The cost-benefit analysis completed for this demonstration was based on groundwater remedy optimization work completed at UMCD. Cost estimates were developed for the following four UMCD groundwater remedy optimization scenarios:
(1) Installation of additional extraction wells for enhanced P&T,
(2) Enhanced P&T followed by anaerobic biostimulation in the remaining smaller plume footprint,
(3) Enhanced P&T followed by a combination of anaerobic biostimulation and aerobic bioaugmentation in the remaining smaller plume footprint, and
(4) Enhanced P&T followed by a combination of anaerobic biostimulation and aerobic biostimulation in the remaining smaller plume footprint.
KTR9 (and other flavodoxin cytochrome P450 gene [xplA] gene-containing microbes) are able to utilize RDX as a nitrogen source for growth and thus promote RDX degradation; however, these bacteria are not able to use (or degrade) trinitrotoluene (TNT). Therefore, Scenarios 3 and 4 include application of aerobic bioaugmentation or aerobic biostimulation for the distal RDX plume only. Anaerobic biostimulation effectively degrades both RDX and TNT and is therefore well-suited for remediation of comingled explosives present near the source area. Assuming a 1.4% discount rate, the total estimated costs to implement Scenarios 1–4 were approximately $11.9M, $10.3M, $10.7M, and $9.6M, respectively. By including aerobic bioaugmentation as part of the bioremediation strategy at UMCD, this has the potential to save over $1M in costs, preserve aerobic groundwater quality over a large portion of the distal RDX groundwater plume, and achieve cleanup in 15 years compared to Scenario 2, which is predicted to achieve cleanup in 30 years.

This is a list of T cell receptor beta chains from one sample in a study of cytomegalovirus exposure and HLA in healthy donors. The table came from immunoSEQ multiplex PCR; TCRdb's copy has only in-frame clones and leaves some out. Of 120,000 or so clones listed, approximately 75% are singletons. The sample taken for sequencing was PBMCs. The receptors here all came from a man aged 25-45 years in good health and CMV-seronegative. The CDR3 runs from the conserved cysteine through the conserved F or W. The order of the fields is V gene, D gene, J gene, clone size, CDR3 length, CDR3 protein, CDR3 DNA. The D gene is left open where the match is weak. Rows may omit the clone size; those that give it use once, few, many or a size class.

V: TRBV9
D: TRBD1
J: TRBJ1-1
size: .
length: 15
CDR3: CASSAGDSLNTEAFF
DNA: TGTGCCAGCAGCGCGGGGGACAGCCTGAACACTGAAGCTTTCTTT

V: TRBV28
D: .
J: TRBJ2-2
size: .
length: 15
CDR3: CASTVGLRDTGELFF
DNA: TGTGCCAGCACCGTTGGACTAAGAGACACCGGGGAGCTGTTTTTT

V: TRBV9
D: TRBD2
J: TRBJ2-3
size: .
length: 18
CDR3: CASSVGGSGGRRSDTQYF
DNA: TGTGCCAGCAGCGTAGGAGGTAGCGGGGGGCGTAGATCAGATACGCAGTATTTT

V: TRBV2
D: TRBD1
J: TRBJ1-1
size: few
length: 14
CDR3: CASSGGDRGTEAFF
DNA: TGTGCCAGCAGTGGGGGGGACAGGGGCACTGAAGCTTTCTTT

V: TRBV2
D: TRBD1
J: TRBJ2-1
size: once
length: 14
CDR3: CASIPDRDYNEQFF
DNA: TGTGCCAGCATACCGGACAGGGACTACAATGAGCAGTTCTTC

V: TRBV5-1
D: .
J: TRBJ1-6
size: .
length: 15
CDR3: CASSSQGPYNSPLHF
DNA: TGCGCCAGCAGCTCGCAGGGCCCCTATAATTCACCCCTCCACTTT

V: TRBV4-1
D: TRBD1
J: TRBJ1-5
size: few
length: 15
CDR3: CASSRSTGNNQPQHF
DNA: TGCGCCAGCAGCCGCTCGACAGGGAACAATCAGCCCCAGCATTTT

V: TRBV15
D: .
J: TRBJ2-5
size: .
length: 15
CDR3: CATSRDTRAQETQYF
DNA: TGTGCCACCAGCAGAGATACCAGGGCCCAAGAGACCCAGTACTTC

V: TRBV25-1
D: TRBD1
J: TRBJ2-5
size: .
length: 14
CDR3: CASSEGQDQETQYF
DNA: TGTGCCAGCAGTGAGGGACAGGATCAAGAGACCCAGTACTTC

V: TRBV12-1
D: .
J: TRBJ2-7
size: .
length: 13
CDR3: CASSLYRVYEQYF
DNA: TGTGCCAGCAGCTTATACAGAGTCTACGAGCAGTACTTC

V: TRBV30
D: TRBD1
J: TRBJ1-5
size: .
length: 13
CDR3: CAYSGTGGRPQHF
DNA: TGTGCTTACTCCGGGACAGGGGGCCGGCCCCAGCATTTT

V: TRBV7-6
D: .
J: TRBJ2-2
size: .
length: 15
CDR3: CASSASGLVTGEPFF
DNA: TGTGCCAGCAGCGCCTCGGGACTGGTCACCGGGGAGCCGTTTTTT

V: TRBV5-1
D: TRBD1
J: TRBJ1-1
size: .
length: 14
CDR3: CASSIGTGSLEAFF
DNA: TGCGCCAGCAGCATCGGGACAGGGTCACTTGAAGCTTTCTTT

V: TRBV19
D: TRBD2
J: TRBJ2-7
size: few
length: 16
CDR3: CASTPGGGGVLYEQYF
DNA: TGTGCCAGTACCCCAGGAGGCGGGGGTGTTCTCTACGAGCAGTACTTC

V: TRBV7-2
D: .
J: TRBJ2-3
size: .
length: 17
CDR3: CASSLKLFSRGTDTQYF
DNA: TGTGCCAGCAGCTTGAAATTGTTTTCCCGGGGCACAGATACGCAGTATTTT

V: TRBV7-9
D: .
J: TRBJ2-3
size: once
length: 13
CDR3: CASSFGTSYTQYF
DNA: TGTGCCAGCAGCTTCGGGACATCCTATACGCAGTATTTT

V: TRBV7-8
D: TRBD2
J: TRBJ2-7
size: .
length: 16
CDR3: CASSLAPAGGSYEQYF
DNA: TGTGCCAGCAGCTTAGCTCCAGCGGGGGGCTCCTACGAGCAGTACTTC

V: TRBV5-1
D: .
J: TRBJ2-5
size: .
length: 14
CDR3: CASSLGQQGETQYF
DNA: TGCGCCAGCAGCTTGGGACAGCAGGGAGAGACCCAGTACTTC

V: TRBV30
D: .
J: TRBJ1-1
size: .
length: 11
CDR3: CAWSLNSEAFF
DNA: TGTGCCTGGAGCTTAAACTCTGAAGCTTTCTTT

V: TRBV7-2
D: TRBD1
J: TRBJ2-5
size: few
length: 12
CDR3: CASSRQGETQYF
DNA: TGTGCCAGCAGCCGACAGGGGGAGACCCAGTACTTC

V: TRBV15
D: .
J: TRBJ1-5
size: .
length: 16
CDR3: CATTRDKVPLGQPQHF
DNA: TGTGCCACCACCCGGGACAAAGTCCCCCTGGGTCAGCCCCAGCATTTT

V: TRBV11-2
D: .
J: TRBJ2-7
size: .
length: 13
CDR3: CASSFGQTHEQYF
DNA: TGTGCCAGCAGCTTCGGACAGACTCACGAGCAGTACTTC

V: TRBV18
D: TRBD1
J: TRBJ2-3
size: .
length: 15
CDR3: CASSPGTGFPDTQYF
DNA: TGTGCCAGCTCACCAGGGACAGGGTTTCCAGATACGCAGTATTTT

Aerobic bioaugmentation satisfied the performance objectives and is considered the first successful demonstration of bioaugmentation for treatment of RDX-contaminated groundwater plumes. Demonstration results are being used to optimize the existing P&T groundwater remedy at UMCD by supporting incorporation of bioaugmentation into a full-scale remediation program. Cost and performance data from this demonstration concerning the utilization of aerobic bioaugmentation for full-scale RDX groundwater treatment will benefit other U.S. Department of Defense (DoD) sites with large RDX plumes as well, including Milan Army Ammunition Plant, TN; Fort Wingate, NM; former Hastings Naval Ammunition Depot, NE; former Nebraska Ordnance Plant, NE; and Massachusetts Military Reservation.
Although the aerobic bioaugmentation demonstration was considered successful, it is not possible based on demonstration results alone to know if aerobic bioaugmentation would provide sustained, more-cost-effective RDX removal compared to biostimulation. Therefore, as with all bioremediation remedies, a phased and flexible approach should be accounted for during design. Specific design elements of the amendment injection and circulation system should include the ability to:
- Isolate aerobic and anaerobic treatment areas,
- Accommodate injection of cells during bioaugmentation as well as substrate injections, and convert aerobic treatment areas into anaerobic treatment areas should performance data suggest the need to do so.
Points of Contact
Dr. Mandy Michalsen
U.S. Army Corps of Engineers
SERDP and ESTCP